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Working in china without a degree - is it illegal


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Hello everybody I am really unsure for the whole visa thing I have done my research on the required visa needed to work in china I have even contacted a agency in china (oral-English.org) and been offered a job teaching in china so things seem to be going great but.

I am 25 years old male with no degree. I have been told by the agency this is not a problem based on my background as a trainer.I will be working somewhere in the south of china not sure when till the 15th December.

So can I get a working visa without a degree is it illegal to work as a English teacher with out a degree.

I am from the uk.

I just need some advice thanks..


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Teaching without a degree isn't illegal, but teaching without a working visa is, and getting a work visa without a degree might be tricky - the actual situation probably varies.

What kind of visa are they giving you? I notice the sample visa on their site is a tourist one, which doesn't bode well.

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As Roddy said, teaching without a degree is not technically illegal. However, to work legally you need to have a work visa / residence permit. To get this you need a Foreign Experts Bureau Certificate issued by the provincial branch of SAFEA (State Administration of Foreign Experts Affairs). Their regulations categorically say you need a degree.

(3) Where the invited object is the ordinary foreign teacher of language, he shall have gained the bachelor or higher degree and professional training on language teaching as well as some amount of language teaching experience.


I have also uploaded a leaflet which gives a detailed introduction to work permits for Foreign Experts. This was issued in June 2008 by the Guangxi branch of SAFEA and the regulations it mentions are national.

Side 1 Side 2

Now, those are the regulations, but it is China! It is possible that the prospective employer has connections and can get round the regulations (not that that makes it legal!) and they may be able to issue the work visa. The fact that the sample visa a tourist visa makes me doubt that, though. It is definitely illegal to work on a tourist visa.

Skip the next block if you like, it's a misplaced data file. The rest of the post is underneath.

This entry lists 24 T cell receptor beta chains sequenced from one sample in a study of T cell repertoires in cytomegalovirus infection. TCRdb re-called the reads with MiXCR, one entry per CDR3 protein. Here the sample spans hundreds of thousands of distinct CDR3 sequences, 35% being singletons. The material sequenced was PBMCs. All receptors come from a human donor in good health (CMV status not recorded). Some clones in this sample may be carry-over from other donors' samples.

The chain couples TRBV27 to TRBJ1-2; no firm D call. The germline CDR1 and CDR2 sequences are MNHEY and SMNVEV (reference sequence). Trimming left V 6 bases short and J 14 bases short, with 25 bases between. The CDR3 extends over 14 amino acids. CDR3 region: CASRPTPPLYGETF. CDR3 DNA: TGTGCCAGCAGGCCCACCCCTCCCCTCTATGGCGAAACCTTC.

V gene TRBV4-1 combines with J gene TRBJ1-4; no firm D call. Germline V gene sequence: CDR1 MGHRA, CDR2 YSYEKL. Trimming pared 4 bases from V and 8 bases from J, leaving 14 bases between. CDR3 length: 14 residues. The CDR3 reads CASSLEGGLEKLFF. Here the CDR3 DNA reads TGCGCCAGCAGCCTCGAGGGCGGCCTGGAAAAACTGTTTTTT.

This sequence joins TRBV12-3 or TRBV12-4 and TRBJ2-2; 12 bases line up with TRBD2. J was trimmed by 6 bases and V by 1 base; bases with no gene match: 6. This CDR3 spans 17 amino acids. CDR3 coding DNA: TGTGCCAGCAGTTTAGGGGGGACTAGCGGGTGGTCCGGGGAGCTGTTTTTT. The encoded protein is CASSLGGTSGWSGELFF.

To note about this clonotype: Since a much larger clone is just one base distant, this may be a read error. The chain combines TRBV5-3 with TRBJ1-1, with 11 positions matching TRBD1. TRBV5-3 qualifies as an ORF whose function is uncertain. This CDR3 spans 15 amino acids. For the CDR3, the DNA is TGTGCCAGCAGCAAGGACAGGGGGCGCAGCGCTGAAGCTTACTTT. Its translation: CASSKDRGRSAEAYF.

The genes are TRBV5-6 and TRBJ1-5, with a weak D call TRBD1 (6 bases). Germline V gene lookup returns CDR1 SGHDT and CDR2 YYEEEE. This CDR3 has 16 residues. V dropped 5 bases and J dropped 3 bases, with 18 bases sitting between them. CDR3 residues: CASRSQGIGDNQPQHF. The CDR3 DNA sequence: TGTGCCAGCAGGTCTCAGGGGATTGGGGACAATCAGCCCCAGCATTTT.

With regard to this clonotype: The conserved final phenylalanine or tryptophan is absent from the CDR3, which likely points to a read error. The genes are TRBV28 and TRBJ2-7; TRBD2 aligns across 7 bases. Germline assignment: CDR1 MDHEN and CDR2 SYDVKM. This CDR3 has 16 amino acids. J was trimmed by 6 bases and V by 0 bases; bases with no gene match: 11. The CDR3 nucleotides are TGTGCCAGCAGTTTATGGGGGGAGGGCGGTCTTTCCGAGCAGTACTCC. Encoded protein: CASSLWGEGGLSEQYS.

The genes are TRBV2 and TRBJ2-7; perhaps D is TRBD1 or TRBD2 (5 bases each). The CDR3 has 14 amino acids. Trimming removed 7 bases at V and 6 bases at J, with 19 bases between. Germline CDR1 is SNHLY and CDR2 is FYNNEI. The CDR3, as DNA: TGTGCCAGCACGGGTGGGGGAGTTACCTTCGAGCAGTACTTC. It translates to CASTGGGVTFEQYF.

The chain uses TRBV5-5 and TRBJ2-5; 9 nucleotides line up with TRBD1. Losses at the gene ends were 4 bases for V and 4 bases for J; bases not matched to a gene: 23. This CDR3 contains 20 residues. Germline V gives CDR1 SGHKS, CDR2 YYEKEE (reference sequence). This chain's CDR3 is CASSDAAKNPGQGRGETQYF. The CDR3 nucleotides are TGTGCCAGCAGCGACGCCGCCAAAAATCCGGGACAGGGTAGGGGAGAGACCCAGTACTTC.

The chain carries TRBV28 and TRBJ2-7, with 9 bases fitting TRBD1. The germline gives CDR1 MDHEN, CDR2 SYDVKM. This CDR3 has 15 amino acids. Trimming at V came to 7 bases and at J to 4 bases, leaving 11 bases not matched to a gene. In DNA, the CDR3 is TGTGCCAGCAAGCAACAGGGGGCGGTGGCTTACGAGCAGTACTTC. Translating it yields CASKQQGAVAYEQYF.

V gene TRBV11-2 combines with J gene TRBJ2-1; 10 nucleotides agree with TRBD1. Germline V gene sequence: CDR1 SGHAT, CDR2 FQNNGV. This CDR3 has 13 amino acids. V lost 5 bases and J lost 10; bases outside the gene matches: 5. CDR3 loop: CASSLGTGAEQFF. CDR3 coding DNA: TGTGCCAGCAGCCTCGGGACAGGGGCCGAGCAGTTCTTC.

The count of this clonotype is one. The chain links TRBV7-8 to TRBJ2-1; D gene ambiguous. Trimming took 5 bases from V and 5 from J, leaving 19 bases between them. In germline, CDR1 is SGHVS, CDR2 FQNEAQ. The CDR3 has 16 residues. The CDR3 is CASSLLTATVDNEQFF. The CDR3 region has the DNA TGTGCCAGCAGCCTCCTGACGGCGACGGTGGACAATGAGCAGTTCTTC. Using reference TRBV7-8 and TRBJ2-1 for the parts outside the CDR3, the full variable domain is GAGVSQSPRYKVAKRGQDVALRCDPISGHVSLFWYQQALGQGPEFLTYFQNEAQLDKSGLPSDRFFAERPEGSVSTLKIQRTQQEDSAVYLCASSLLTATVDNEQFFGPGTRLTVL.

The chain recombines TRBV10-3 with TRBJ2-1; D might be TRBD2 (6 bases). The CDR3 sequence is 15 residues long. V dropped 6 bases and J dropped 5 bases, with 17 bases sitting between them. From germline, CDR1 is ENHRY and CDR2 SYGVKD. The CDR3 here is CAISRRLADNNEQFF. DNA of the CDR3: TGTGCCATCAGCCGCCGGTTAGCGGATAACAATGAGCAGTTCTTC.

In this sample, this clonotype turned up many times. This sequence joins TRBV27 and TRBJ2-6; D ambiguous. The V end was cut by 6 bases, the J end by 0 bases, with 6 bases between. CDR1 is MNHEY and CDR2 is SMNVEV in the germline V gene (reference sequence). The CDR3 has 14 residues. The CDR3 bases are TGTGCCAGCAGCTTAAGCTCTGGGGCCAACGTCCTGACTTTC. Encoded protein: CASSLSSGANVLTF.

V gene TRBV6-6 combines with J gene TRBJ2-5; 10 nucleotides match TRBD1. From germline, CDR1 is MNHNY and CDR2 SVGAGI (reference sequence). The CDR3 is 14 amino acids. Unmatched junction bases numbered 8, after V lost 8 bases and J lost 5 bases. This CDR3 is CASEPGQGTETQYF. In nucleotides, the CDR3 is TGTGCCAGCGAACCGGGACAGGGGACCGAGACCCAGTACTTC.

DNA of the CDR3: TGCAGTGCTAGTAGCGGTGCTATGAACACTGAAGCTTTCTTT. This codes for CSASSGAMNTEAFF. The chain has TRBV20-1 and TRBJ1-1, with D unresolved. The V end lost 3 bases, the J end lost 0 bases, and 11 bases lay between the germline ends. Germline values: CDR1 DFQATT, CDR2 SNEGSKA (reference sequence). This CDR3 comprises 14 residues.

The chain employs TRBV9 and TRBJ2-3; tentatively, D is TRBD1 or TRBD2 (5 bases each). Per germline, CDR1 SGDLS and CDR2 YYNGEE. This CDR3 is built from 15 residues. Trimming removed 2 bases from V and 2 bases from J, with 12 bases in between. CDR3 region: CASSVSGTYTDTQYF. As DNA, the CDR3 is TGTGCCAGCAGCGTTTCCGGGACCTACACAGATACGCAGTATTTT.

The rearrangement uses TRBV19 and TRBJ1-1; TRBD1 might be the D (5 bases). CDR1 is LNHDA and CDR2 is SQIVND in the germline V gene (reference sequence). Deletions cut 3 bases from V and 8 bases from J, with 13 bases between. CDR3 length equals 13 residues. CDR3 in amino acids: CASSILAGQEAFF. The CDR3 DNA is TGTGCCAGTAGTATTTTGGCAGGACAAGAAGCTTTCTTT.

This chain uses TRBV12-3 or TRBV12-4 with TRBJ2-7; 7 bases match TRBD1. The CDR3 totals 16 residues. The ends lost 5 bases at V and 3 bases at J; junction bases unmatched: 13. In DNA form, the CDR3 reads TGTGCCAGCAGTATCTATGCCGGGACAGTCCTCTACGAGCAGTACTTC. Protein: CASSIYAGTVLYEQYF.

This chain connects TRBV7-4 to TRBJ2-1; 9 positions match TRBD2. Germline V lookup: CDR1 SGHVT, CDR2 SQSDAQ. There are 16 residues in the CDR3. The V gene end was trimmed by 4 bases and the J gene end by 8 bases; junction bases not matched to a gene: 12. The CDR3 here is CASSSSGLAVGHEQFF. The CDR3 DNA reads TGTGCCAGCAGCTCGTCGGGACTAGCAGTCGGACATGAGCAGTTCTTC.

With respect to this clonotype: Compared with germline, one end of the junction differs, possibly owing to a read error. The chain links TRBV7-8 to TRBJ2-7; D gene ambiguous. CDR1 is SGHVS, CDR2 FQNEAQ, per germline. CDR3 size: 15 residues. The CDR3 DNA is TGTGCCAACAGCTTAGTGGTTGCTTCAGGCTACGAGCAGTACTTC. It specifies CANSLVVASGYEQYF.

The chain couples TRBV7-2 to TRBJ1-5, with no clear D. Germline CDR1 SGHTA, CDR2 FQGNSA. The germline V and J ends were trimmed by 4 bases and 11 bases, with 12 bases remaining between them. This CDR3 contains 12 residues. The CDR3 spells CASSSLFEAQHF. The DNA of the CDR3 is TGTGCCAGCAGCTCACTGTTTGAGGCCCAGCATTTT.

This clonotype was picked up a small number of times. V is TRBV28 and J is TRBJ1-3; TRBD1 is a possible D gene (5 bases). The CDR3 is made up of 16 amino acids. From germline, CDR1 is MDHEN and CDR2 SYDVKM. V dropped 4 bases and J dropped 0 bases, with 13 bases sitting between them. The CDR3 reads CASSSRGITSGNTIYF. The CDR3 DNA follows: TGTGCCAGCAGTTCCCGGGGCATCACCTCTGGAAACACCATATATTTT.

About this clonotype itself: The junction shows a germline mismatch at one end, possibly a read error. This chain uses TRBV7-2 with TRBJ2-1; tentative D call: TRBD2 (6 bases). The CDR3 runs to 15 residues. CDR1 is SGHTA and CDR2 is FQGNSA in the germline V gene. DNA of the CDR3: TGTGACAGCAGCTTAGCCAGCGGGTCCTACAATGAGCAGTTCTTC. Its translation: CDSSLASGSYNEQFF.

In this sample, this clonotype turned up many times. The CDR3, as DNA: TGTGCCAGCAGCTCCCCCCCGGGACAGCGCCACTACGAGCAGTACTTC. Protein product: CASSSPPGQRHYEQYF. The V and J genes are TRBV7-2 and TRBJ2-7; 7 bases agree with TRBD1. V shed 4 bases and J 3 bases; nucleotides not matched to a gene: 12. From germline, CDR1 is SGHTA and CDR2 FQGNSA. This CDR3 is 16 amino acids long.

We've heard the story a million times. "Come on a tourist visa and we'll sort it out when you get here." It seldom happens.

Note that, in addition to the degree, they are planning introducing a minimum requirement of a Master's Degree and an evaluation examination before issuing expert certificates. No date has been issued officially, but I've heard 2012 may be the end of the world for some teachers..

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If they can get you a work visa then of course you have nothing to worry about (concerning getting fined etc).

If they want you to come on a turist/business visa then just make sure your visa will still be valid when leaving china, because you could face a fine if you overstay for too long (not too much, but you won't have much after teaching english anyways :-) ).

You shouldn't really worry about anything else, I know the word illegal sounds scary for some westerners, but nobody cares, as long as you don't commit a real crime (meaning that there is a victim of it) or somebody hates you and has the right connections to make you suffer then nobody will care.

If I was to worry about anything then it would be the standard of life and salary, which both will probably be crap and probably once you experience those you will totally forget about all the legal issues :-).

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  • 3 months later...

First, work/life experience count for big beans.

Second, if your employer can get you a Z visa, you're in: DO NOT ENTER CHINA ON A TOURIST VISA.

Your employer sends you a letter of invitation, then you check the website of the Chinese Consulate and find the name of an approved physician/hospital: this is where you get your medical done.

You take two photos, your letter of invitation, your medical and some cash down to consulate and fill in the right application form.

If they issue you a Z visa, you're in.

PRIVATE SCHOOLS THAT TELL YOU THEY CAN CONVERT YOUR TOURIST VISA ARE LYING: when it runs out, they will leave you high and dry.

You also risk a steep fine and deportation.

If you have no degree, check www.daveseslcafe.com and look for jobs with state universities in smaller towns. Reserve private sector employment for moonlighting hours or you risk being sorry.

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